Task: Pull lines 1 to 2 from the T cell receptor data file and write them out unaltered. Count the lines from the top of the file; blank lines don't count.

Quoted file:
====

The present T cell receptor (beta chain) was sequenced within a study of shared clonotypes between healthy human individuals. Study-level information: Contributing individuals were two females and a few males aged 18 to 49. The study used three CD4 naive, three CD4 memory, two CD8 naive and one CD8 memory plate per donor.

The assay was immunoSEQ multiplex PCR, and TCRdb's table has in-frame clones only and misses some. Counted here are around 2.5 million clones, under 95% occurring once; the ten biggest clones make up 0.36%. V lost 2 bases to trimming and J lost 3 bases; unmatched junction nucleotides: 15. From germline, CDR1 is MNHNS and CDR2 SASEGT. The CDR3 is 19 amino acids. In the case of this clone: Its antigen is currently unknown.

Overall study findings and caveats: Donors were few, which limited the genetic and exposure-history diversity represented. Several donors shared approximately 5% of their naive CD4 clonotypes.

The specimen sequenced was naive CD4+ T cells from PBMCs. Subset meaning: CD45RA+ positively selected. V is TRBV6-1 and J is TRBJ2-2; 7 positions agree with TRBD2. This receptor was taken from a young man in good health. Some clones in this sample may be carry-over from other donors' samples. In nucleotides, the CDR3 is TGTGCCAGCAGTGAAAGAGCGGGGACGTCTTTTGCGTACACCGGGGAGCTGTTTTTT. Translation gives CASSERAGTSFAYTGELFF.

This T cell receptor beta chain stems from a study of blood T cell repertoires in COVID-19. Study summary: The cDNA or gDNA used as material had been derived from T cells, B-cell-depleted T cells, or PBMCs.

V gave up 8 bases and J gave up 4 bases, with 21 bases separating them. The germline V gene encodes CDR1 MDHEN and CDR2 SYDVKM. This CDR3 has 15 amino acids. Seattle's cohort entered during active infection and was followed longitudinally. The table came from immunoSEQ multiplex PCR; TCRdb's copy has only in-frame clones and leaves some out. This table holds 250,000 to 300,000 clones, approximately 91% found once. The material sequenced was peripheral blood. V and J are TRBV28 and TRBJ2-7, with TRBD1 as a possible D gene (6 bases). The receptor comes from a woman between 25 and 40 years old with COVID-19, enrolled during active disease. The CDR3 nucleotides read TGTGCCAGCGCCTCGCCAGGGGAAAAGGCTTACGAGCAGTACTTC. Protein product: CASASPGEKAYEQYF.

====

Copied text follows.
The present T cell receptor (beta chain) was sequenced within a study of shared clonotypes between healthy human individuals. Study-level information: Contributing individuals were two females and a few males aged 18 to 49. The study used three CD4 naive, three CD4 memory, two CD8 naive and one CD8 memory plate per donor.

The assay was immunoSEQ multiplex PCR, and TCRdb's table has in-frame clones only and misses some. Counted here are around 2.5 million clones, under 95% occurring once; the ten biggest clones make up 0.36%. V lost 2 bases to trimming and J lost 3 bases; unmatched junction nucleotides: 15. From germline, CDR1 is MNHNS and CDR2 SASEGT. The CDR3 is 19 amino acids. In the case of this clone: Its antigen is currently unknown.